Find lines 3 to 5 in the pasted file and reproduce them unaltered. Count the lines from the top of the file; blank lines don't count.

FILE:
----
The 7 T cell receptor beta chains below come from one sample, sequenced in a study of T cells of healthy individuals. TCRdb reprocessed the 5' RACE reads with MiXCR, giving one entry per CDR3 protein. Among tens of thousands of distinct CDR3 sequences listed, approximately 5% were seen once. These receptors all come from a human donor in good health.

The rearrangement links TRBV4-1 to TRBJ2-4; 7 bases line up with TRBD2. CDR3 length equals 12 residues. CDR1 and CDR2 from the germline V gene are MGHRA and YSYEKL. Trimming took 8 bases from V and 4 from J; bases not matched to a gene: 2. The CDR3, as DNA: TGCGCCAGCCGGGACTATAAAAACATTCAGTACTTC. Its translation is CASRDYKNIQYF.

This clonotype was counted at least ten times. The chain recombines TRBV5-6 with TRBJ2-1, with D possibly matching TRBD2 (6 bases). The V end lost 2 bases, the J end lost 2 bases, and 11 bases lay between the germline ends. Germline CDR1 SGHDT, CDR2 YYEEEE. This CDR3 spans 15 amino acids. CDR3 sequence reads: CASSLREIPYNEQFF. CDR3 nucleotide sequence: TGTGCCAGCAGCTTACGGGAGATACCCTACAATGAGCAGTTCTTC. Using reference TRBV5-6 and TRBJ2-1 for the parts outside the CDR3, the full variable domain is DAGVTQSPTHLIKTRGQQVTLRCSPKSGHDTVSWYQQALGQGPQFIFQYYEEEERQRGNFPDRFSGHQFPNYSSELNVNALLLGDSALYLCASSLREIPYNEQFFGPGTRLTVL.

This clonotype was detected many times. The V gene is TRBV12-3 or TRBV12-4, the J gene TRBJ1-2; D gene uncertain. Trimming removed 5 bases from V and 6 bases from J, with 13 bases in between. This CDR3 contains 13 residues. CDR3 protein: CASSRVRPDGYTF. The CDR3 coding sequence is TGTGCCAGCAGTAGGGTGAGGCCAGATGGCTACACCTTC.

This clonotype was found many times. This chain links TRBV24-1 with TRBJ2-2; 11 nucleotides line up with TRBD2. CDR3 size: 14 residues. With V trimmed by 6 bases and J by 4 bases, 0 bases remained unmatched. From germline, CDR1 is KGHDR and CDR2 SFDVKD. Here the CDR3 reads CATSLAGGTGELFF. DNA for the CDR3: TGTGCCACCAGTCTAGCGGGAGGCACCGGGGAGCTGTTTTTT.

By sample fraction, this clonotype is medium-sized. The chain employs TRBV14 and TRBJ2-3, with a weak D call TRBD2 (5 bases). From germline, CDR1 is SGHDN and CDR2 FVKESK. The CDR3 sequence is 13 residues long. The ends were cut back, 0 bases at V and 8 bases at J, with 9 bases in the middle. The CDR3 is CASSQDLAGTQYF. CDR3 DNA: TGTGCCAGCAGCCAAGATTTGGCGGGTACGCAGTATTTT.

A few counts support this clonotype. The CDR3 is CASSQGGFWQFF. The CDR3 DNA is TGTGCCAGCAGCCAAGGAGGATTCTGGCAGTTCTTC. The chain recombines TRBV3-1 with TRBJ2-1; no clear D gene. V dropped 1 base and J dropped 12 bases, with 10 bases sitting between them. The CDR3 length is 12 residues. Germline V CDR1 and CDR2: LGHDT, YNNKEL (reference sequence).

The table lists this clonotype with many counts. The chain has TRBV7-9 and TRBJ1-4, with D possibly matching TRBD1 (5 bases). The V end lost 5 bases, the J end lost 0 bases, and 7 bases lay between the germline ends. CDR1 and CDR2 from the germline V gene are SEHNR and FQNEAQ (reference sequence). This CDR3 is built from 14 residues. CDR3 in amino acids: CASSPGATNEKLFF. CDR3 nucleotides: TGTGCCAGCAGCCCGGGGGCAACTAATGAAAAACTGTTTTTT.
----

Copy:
This clonotype was counted at least ten times. The chain recombines TRBV5-6 with TRBJ2-1, with D possibly matching TRBD2 (6 bases). The V end lost 2 bases, the J end lost 2 bases, and 11 bases lay between the germline ends. Germline CDR1 SGHDT, CDR2 YYEEEE. This CDR3 spans 15 amino acids. CDR3 sequence reads: CASSLREIPYNEQFF. CDR3 nucleotide sequence: TGTGCCAGCAGCTTACGGGAGATACCCTACAATGAGCAGTTCTTC. Using reference TRBV5-6 and TRBJ2-1 for the parts outside the CDR3, the full variable domain is DAGVTQSPTHLIKTRGQQVTLRCSPKSGHDTVSWYQQALGQGPQFIFQYYEEEERQRGNFPDRFSGHQFPNYSSELNVNALLLGDSALYLCASSLREIPYNEQFFGPGTRLTVL.

This clonotype was detected many times. The V gene is TRBV12-3 or TRBV12-4, the J gene TRBJ1-2; D gene uncertain. Trimming removed 5 bases from V and 6 bases from J, with 13 bases in between. This CDR3 contains 13 residues. CDR3 protein: CASSRVRPDGYTF. The CDR3 coding sequence is TGTGCCAGCAGTAGGGTGAGGCCAGATGGCTACACCTTC.

This clonotype was found many times. This chain links TRBV24-1 with TRBJ2-2; 11 nucleotides line up with TRBD2. CDR3 size: 14 residues. With V trimmed by 6 bases and J by 4 bases, 0 bases remained unmatched. From germline, CDR1 is KGHDR and CDR2 SFDVKD. Here the CDR3 reads CATSLAGGTGELFF. DNA for the CDR3: TGTGCCACCAGTCTAGCGGGAGGCACCGGGGAGCTGTTTTTT.